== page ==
The Landscape Is Changing

There is a strange and startling trend in the world of programming these past few years. Instances of serious software vulnerabilities have been on the rise. 

Worse, the majority of these vulnerabilities can be exploited without input from the intended user. Further, these vulnerabilities usually rate as easy to exploit on the CVSS (Common Vulnerability Scoring System), a common system used to rate how easy attacking a given piece of software might be.

Companies keep making the same mistakes, meaning hackers often can find exploits by trying a relatively small number of things when a new piece of software comes out. 

Furthermore, "new" software does not mean the exploit you're trying to hide is itself new. If hackers see an old pattern they know they can exploit, they will. This is even more true if your chosen software uses something older or otherwise pre-established as a base (as most software does).

Complacency Is a Deadly Enemy

Few things can be as destructive to security as complacency. A false sense of security leads companies to ignore problems and is a known issue in the tech world.

Your company cannot escape the gaze of hackers. No security vulnerability is so hidden that a dedicated hacker cannot find it. People seek out vulnerabilities for fun and profit. Right or wrong, a company cannot afford to ignore it.

Any moderately large piece of software likely has exploits you don't know about. Ignoring those you have discovered is a bad practice. Security is a game of vigilance and, when necessary, evolution.

Fix issues as you learn about them and assume there is more you must aim to find. When a fix will take time, obscurity may mean you can continue using the software and trusting users to do the same. It depends on the vulnerability and what is at stake.

How Obscure Is Your Vulnerability?

The more difficult a vulnerability is to discover and exploit, the more security keeping it obscured even once you detect it can provide. The reason for this is somewhat self-explanatory; well-hidden exploits tend to be discovered much later than more obvious ones.

Many people find it difficult to know how obscure a given exploit may be. Once your team detects it, it can be difficult to "forget" it for the purposes of testing. 

A programming team also is not the entirety of the hacker or security community. Even if members of the team can capably hack or secure networks, they have inside knowledge of your security other hackers do not begin with.

Meanwhile, the hacker community at large is much larger than your team but also less focused on your network and software specifically. This is why it can be a good idea to hire a penetration tester to see how difficult your system is to exploit.

One of the more common roles of penetration testers is to act as white hat hackers, using common hacker techniques to exploit vulnerabilities in software to do things unintended by the programmers.

They then tell the team they hired what they found and managed to do, so they can correct the problem. Our team's testing can discover a wide array of problems, which you can read more about here.

These kinds of tests can help see what an outside group of experts might be able to do when encountering your software. You can see both how obscure a particular exploit is and if you missed anything more obvious.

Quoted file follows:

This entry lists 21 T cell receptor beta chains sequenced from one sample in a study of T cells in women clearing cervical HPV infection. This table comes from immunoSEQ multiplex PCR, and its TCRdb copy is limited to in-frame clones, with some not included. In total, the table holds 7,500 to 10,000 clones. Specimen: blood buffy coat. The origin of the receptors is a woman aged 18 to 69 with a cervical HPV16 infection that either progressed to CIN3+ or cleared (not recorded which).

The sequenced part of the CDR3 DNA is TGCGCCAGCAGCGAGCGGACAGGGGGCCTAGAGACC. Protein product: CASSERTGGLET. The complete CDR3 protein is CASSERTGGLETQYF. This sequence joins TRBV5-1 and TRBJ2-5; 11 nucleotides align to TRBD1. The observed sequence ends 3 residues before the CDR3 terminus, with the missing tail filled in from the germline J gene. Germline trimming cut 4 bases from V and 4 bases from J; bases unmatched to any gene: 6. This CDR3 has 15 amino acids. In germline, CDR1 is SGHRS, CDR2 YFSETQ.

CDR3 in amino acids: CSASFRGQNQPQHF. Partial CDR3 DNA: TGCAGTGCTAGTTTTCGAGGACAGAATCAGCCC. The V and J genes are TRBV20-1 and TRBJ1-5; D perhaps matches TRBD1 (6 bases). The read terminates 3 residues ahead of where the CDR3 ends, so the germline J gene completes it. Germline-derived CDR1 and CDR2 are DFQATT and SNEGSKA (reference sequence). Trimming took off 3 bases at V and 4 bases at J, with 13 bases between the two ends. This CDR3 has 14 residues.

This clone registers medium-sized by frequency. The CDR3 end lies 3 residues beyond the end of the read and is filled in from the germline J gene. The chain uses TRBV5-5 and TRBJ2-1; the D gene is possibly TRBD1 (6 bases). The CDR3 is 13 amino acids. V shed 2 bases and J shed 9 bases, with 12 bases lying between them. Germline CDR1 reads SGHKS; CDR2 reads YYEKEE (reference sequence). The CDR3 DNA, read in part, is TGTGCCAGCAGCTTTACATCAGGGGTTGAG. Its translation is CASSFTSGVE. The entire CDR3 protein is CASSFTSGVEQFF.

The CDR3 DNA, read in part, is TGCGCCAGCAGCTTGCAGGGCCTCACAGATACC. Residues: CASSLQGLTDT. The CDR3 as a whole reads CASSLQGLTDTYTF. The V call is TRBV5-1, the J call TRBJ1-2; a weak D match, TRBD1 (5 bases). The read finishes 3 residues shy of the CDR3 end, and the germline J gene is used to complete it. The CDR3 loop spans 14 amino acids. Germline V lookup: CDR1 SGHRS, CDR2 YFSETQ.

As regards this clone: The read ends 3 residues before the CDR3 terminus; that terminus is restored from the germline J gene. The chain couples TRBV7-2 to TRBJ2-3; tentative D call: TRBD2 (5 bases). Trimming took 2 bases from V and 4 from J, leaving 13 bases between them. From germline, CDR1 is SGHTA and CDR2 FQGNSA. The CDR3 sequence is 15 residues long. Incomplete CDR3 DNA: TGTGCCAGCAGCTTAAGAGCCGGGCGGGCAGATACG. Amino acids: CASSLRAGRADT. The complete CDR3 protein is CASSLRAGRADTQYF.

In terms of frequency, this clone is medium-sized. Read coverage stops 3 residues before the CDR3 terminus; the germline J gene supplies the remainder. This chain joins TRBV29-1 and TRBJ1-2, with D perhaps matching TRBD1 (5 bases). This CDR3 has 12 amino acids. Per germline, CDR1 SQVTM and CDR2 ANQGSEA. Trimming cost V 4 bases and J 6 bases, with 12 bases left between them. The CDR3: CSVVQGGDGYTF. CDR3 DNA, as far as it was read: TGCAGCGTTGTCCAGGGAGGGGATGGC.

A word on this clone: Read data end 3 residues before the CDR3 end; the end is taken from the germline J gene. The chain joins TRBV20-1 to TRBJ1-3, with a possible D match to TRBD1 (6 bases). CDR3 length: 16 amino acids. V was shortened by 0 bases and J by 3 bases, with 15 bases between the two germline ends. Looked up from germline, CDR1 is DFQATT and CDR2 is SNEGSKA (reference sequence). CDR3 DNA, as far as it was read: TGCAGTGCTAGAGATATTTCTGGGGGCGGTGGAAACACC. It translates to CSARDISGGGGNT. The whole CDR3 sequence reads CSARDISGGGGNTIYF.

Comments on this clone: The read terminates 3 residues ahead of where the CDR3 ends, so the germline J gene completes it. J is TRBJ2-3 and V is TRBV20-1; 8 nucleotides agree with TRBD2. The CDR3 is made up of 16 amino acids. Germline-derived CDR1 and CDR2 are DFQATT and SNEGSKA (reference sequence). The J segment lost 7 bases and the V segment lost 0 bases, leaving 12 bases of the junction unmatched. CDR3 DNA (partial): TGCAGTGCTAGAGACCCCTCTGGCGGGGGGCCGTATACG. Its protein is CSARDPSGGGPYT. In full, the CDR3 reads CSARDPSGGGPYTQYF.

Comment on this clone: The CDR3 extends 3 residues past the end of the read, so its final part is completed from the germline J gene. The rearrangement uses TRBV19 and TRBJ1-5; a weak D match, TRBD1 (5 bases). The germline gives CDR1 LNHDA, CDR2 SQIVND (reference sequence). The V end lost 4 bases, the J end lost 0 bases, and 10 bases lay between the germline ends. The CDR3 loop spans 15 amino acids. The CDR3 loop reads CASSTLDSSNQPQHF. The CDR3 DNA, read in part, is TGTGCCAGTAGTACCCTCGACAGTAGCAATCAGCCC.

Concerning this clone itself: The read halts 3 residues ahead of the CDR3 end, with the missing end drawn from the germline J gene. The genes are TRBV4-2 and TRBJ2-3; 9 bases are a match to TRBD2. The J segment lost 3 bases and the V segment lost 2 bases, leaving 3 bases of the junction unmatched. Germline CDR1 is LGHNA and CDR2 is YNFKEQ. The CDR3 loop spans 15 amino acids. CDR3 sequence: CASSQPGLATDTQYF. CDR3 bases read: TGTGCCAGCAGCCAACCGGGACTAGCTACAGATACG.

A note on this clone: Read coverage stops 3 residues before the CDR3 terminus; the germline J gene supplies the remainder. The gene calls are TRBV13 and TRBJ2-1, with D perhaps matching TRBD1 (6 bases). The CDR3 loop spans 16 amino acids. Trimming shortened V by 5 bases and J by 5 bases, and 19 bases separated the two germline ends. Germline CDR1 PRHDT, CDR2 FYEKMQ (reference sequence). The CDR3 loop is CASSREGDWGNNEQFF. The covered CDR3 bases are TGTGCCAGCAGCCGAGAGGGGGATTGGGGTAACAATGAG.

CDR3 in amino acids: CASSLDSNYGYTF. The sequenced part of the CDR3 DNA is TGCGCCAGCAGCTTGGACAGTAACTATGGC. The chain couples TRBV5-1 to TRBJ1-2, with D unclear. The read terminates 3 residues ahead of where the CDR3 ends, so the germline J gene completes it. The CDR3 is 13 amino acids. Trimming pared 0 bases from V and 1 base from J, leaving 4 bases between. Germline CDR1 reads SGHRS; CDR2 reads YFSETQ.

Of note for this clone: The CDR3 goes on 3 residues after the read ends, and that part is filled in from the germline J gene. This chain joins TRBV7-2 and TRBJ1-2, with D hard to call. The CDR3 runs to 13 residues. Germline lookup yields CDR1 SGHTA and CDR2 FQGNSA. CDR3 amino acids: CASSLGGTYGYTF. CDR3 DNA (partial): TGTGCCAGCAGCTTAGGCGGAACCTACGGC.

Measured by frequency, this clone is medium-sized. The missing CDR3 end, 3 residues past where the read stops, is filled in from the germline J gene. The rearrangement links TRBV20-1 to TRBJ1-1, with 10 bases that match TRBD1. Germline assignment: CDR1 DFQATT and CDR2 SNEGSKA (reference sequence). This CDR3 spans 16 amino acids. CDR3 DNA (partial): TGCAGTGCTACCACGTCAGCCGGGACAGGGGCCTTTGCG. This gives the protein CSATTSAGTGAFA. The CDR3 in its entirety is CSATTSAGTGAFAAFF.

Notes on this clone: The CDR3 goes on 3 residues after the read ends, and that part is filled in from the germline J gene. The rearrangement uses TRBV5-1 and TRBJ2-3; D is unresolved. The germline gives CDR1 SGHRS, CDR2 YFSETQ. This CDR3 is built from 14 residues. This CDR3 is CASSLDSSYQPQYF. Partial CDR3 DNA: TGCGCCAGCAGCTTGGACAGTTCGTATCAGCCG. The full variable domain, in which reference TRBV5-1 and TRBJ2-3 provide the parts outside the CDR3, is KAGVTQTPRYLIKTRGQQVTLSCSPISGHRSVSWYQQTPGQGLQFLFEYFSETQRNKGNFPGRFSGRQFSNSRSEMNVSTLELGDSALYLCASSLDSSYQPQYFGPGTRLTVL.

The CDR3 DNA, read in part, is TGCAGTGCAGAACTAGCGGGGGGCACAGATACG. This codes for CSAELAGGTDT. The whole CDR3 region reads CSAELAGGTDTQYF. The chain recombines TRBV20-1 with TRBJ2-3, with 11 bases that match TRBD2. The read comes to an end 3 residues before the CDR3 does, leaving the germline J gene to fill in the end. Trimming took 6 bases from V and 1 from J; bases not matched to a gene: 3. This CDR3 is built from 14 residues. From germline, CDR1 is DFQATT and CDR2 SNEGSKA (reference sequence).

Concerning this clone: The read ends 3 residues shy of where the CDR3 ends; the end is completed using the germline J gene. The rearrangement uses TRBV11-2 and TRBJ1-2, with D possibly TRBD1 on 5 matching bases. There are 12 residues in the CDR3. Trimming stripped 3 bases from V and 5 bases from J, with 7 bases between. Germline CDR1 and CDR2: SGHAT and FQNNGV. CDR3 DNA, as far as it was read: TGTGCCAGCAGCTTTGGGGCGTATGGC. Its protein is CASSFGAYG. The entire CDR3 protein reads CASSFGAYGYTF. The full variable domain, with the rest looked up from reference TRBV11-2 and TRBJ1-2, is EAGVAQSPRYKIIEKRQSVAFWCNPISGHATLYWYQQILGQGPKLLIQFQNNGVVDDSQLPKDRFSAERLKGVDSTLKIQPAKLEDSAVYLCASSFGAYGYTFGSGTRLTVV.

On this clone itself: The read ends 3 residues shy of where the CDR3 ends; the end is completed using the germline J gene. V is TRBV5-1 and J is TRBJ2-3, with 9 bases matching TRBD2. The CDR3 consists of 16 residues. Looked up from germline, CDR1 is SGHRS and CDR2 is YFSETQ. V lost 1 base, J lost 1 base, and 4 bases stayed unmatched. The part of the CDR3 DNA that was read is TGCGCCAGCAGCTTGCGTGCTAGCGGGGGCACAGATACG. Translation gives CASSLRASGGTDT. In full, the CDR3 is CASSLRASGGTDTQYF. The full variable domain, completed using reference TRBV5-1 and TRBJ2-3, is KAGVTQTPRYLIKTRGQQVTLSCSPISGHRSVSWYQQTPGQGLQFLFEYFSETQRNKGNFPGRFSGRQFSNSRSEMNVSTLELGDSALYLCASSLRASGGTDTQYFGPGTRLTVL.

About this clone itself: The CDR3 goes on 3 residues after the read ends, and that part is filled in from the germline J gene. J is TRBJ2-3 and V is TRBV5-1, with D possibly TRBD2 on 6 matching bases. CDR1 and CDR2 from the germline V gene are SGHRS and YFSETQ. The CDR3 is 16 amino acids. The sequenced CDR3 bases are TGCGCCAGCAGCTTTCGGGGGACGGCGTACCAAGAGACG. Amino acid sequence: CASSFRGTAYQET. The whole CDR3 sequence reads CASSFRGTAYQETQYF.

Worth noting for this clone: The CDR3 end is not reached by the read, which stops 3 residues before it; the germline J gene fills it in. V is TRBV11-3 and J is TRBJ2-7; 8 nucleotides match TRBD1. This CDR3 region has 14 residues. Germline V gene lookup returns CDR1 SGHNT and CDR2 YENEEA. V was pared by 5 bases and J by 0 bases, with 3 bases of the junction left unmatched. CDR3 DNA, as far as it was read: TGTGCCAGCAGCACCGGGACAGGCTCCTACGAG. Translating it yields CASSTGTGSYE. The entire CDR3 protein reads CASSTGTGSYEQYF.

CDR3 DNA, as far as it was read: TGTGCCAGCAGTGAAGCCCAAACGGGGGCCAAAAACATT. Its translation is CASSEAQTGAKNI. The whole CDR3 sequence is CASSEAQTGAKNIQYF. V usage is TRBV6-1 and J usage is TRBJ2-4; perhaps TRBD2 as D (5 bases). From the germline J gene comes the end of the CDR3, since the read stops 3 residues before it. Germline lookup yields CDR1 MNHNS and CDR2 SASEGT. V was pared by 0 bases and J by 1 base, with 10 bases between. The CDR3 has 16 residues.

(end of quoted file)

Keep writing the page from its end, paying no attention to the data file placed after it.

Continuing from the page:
Locking the Doors

It is a good idea to think of obscurity as locking the windows of one's home. Yes, it helps prevent intrusion. That does not mean you should leave your doors unlocked.

Security technology is generally only as useful as its weakest elements. What this means for a given network or individual piece of software is going to vary.

Obscurity temporarily strengthens vulnerabilities, in so far as they can't yet be exploited, but a time has begun. Eventually, someone will find the weakness.

Even as you work to fix those weaknesses, you need to implement security measures elsewhere too. If software is going to do something important, it needs to be reliable. 

Notably, this goes beyond protecting against data leaks and ransomware. For instance, medical technology is notorious for having vulnerabilities that could, in theory, be used to harm or even kill patients.

Enlist the Help of Security Experts

While "security through obscurity" is something of a popular buzzphrase, we believe it is overhyped. Hoping an attacker fails to find a vulnerability, even if it is well-hidden, is not a meaningful security strategy.

As we freely admit, obscurity is beneficial to security. The issue is that it isn't a security system; it's a tertiary element of a much bigger picture.

When building software and protecting networks, hire security experts with the relevant experience to help your company and any other users remain safe. These experts can help you judge when you've achieved real security.

In addition to penetration testing, our team also offers a host of products and services to help you stay protected if you're looking for a place to start. We can help protect you and your network against spam, viruses, and more.

Safety Can't Be Secondary

In short, security through obscurity can be a useful first line of defense. However, it should always be assumed someone may discover what is hidden and try to exploit it. Your company needs to prepare for that eventuality.

We won't focus too much more on our offerings here beyond noting your network needs modern security measures of some kind. If you'd like to learn more about how we might help, contact us today.